Hank Williams and the beginning of Americana

The term “Americana” was added to the respected Merriam-Webster dictionary in 2011.

The musical scene changed during the next five years as Americana music became a legitimate hot property. Traveller by Chris Stapleton was the seventh best-selling album of 2016. It sold nearly one and a half million copies, placing it just below recordings by pop megastars Adele, Beyoncé, and Rihanna.

According to Merriam-Webster, Americana music is “a form of American music with origins in early folk and country music.”

Country and western, Appalachian, gospel, roots-rock, folk, bluegrass, R&B, and blues are all represented in this tapestry. Americana bands often comprise of mostly acoustic instruments, although they can also include a complete electric band.

It was early folk and gospel singers who laid the groundwork for coutrny and Americana music. Some of the modern blueprints came from the Western swing movement of the 1920s and 1930s. Its icon, Bob Wills, attained a national profile in the 1930s. Wills had a direct influence on Willie Nelson, helping to define his open-minded approach to music.

Nelson has paid a heartfelt tribute to Wills while also acknowledging a greater obligation to one of music’s true pioneers: Hank Williams. Williams, who died on January 1, 1953, at the age of 29, crammed a lot into his short life. These include the 29 songs he recorded, including “Hey, Good Lookin’, and ” “Why Don’t You Love Me? The Smithsonian Institution recognized him as a guiding light in 1999, with its first-ever discussion about country music.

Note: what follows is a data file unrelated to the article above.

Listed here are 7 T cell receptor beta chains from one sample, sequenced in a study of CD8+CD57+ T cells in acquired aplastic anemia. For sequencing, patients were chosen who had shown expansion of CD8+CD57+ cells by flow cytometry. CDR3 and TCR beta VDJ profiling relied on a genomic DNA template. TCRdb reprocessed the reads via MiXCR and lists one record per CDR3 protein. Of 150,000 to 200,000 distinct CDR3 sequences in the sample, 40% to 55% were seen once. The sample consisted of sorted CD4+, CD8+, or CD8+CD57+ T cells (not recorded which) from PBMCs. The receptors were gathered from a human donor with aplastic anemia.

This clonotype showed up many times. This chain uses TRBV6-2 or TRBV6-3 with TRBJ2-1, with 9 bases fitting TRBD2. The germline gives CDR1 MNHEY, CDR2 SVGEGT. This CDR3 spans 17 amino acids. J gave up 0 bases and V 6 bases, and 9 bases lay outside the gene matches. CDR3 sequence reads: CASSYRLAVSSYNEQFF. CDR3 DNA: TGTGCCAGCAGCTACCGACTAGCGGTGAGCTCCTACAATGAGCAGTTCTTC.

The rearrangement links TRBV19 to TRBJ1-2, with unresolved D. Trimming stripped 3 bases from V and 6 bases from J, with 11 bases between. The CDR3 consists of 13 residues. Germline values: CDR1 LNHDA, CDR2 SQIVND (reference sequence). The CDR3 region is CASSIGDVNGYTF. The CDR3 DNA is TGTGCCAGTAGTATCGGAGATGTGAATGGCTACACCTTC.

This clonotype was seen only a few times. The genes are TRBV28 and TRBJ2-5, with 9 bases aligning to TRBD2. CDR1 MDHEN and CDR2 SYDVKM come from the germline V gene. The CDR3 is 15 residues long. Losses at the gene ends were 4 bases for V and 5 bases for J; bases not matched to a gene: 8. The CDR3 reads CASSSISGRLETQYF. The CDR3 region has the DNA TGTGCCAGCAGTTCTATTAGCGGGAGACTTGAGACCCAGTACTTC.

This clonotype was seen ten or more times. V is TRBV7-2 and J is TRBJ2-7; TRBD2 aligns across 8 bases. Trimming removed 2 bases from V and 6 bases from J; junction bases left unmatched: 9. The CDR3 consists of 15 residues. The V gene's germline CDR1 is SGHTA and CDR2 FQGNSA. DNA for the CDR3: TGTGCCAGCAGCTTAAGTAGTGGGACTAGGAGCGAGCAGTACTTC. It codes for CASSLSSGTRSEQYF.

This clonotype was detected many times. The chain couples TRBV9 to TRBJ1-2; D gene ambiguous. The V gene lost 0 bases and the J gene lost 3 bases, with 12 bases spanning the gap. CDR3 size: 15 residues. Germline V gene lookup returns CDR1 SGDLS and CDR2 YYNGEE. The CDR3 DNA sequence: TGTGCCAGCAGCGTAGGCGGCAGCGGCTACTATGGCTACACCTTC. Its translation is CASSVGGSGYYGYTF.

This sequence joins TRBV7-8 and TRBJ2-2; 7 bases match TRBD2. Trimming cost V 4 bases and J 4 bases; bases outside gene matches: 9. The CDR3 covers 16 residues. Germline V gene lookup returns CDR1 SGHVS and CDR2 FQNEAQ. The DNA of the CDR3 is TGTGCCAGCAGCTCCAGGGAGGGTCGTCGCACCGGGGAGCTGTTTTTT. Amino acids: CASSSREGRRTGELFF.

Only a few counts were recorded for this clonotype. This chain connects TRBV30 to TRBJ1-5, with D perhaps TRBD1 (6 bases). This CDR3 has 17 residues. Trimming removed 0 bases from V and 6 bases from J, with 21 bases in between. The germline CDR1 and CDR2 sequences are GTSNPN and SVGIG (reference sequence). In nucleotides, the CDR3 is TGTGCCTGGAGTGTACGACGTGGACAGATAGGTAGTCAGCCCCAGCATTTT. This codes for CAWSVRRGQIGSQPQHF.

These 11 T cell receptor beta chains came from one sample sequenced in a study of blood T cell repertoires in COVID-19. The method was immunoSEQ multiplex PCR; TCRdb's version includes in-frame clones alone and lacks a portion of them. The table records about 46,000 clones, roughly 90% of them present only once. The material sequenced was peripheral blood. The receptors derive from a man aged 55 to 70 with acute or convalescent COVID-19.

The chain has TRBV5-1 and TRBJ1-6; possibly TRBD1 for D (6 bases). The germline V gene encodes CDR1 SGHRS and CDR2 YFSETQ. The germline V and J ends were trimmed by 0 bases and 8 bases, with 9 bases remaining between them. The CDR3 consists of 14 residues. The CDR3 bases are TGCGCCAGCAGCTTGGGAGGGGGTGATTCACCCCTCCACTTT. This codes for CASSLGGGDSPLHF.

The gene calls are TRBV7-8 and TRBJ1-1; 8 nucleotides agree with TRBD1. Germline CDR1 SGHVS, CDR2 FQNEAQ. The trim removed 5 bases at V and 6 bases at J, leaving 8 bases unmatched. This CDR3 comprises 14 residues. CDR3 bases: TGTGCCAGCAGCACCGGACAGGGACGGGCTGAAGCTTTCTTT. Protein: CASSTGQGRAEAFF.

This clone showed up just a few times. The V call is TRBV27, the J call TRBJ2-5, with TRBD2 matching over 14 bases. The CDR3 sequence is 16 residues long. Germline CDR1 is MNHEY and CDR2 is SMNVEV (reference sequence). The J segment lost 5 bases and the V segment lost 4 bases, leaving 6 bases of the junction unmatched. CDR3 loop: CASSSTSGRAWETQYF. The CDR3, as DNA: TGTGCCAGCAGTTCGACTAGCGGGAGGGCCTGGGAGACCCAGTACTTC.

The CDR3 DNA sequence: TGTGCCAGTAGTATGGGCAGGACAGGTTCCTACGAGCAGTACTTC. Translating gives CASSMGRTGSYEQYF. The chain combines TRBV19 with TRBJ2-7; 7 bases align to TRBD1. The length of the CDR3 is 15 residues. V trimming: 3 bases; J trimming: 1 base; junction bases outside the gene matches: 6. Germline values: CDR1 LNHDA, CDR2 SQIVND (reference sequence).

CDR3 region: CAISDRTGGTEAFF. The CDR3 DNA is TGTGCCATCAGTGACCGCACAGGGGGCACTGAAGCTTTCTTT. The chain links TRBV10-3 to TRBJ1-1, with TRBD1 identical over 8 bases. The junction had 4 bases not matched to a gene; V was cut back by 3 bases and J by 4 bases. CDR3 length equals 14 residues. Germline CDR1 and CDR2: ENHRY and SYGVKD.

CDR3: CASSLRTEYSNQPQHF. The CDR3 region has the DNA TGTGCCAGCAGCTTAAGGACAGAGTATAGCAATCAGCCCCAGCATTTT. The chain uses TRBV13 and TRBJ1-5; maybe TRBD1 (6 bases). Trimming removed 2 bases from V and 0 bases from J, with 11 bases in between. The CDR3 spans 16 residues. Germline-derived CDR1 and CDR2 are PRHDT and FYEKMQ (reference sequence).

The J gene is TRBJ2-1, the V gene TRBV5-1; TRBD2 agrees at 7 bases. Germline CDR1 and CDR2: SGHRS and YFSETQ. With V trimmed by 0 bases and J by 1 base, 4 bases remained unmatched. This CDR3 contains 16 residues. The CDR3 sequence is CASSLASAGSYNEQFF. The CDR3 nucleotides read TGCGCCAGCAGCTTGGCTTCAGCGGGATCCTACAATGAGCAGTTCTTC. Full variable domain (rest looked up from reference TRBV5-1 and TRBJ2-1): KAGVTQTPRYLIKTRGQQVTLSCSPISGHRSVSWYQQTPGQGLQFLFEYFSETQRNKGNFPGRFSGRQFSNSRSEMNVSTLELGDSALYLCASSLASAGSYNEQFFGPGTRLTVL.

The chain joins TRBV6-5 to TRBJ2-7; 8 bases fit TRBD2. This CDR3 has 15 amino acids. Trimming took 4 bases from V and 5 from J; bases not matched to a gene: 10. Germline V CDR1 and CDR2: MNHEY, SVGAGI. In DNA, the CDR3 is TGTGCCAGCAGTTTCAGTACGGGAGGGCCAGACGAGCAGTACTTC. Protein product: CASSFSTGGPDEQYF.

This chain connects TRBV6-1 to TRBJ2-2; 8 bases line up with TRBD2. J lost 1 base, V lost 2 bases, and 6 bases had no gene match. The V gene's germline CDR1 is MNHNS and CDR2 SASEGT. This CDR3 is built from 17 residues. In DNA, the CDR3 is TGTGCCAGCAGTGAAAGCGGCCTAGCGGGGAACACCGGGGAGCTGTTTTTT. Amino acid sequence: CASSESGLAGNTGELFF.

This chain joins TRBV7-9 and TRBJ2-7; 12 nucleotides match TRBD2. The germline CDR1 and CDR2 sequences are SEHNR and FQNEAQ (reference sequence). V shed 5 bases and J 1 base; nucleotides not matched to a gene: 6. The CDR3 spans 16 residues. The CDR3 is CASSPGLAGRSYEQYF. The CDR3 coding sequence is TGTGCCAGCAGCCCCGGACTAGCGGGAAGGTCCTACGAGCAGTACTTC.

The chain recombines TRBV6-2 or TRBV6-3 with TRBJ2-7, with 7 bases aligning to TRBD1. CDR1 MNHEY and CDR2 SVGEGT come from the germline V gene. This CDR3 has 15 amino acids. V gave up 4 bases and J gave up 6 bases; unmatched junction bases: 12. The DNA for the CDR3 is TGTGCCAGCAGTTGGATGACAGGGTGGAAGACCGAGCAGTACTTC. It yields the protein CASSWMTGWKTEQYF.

Williams, like many pre-war musicians, learned to sing in a church choir (in Alabama).

His music blended the musical styles of his Deep South surroundings. This included Western swing, Appalachian mountain music, honky-tonk, country blues, and gospel music. It was his knack for penning painful confessional story songs that distinguished him as a very talented song writer however.

Williams was one of the first American singer-songwriters to articulate the common people’s profound personal feelings, dreams, and heartaches in direct and evocative songs. Leonard Cohen described his songwriting as sublime. Bob Dylan stated that Hank’s songs were the model principles of poetic songwriting. Artists as different as Louis Armstrong, Elvis Presley, and Al Green have covered Williams’ compositions.

Williams influenced hundreds of musicians, including country giants like Johnny Cash, who made an entire tribute album to the idol. These include singers like George Jones, Gram Parsons, and even modern rock stars like Beck, Keith Richards, and Tom Petty. When Ryan Adams and his fellow alt.country singers of the 1980s and 1990s tried to find their path, they turned to the man who could write a masterpiece like “I’m So Lonesome I Could Cry.

Williams, who was hard-drinking and straight-talking, was possibly country music’s first rebel. This trait was copied by the self-proclaimed outlaw country artists of the 1970s. They sought to take some of punk music’s defiant spirit into country’s mainstream. Hank Williams was Americana 70 years before the term became popular.

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